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Breast Cancer Awareness

Breast Cancer Awareness

Statistics show that 1 out of 8 women can develop breast cancer during their lifetime. Thanks to the option for early detection, together with more advanced treatments, many of those diagnosed will go on to live full, active lives.

However, early detection and advanced treatments can only be effective if individuals understand the importance of regular screenings and seek medical attention when necessary. It is crucial for women to educate themselves on the signs and symptoms of breast cancer, as well as the risk factors and methods of prevention. By being proactive and informed, women can increase their chances of catching the disease in its early stages, when it is most treatable.

What is Breast Cancer Awareness?

Breast cancer awareness is an effort to raise awareness and to reduce the stigma of breast cancer through education. October is traditionally breast cancer awareness month but, we need to be vigilant all year.

The objective is to educate individuals, empower them to make informed decisions and inspire them to take action to reduce their risk of developing breast cancer. From walks, runs, and other fundraising events, the goal is to increase awareness and bring attention to this important issue.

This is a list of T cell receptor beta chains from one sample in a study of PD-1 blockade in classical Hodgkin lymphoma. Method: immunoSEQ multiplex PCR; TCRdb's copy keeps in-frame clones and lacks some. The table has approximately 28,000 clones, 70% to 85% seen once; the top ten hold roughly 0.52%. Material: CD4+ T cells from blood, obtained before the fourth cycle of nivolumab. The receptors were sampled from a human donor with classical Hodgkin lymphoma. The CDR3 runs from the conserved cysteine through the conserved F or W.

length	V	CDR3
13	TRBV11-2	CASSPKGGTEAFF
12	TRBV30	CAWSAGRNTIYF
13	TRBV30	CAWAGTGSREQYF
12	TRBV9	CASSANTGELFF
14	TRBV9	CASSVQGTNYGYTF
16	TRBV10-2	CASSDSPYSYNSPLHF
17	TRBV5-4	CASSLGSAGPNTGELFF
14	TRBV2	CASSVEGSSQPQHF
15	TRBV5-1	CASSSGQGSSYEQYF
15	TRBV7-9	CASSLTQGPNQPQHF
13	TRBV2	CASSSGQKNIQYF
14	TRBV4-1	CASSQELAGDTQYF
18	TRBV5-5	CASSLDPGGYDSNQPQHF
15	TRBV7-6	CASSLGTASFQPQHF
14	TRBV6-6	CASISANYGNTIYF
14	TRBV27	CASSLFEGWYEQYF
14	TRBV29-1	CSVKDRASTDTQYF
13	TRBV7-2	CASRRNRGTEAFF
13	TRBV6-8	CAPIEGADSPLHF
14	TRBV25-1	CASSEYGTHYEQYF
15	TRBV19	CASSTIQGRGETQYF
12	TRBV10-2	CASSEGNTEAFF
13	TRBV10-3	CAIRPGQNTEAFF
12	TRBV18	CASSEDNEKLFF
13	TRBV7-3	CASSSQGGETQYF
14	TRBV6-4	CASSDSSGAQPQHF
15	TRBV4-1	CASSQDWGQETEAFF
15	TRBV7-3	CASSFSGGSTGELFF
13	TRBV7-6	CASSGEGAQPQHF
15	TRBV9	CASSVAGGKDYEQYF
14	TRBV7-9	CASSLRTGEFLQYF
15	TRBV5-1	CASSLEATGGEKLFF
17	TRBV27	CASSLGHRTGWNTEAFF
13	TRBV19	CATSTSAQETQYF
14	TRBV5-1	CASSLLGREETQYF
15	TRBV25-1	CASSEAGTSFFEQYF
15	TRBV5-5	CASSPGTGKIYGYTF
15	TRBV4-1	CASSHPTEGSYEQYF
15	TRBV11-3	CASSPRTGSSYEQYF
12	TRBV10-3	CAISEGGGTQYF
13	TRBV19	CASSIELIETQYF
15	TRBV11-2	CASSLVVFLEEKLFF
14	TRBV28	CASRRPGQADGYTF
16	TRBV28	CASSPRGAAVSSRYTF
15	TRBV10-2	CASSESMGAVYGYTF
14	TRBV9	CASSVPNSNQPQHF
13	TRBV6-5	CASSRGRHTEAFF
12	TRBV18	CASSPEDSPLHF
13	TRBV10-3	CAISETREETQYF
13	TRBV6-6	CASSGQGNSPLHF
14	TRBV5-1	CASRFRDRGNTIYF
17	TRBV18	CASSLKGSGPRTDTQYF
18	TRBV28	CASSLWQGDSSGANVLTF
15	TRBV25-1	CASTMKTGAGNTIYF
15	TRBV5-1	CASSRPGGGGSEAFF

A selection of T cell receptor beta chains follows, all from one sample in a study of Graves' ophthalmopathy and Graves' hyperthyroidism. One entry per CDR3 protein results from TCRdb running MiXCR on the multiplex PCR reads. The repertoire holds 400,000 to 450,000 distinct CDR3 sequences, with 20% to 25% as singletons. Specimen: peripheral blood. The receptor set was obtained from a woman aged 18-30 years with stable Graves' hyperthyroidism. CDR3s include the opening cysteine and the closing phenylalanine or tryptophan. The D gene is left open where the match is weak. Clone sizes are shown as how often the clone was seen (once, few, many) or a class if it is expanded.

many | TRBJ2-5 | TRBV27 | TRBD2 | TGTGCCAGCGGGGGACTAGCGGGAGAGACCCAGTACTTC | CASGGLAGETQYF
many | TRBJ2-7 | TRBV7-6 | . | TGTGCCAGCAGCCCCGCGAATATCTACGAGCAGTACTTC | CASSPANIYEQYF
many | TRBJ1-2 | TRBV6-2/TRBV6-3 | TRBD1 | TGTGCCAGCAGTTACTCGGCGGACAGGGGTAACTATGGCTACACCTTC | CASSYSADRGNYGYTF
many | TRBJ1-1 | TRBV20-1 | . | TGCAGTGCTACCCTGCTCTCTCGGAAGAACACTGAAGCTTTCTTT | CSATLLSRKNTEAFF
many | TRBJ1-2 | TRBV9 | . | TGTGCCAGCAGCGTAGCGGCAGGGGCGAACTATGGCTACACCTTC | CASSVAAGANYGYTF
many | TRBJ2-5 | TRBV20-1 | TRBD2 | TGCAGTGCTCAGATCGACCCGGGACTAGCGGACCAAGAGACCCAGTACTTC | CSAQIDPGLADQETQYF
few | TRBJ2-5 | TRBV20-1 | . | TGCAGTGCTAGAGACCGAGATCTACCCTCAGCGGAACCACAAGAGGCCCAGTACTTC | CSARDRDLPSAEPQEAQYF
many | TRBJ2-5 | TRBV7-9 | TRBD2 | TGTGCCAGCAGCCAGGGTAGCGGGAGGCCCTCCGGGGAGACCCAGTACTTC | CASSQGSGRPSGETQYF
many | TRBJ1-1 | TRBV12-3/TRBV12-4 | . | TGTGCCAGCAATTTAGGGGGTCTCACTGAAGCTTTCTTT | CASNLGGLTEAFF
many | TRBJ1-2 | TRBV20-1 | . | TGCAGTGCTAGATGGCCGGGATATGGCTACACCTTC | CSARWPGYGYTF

What is Breast Cancer?

Our cells sometimes grow old and become damaged. These are called malignant cells. When these malignant cells then multiply repeatedly, a cancerous lump or tumour may form.

Breast cancer occurs when these malignant cells multiply in the breast. If left untreated, they can spread to other parts of the body ie. Brain or bones. Although breast cancer mainly occurs in women, men can also get breast cancer but is more rare.

Breast Cancer Awareness

What are the types of Breast Cancer & Malignant Tumours?

There are invasive and non-invasive types of breast cancer. Breast cancer is invasive when the cancer cells have spread outside the milk ducts or lobules and into the surrounding breast tissue.

Non-invasive breast cancer is called Ductal Carcinoma in Situ (DCIS) and is the earliest possible form of breast cancer, usually found during routine breast screening.

What are the Risk Factors?

Doctors do not know the exact causes of breast cancer. But there are risk factors that can increase your chances of developing it.

Having one or more risk factors does not necessarily mean you will get breast cancer. Alternatively, having no risks does not mean that you will not get breast cancer. However there are certain factors that can put you at risk

  • Being older than 40.
  • having a close family member who has been diagnosed with breast cancer.
  • having a personal history of cancer and its treatment.
  • if you have never had a baby or your first pregnancy was over 35.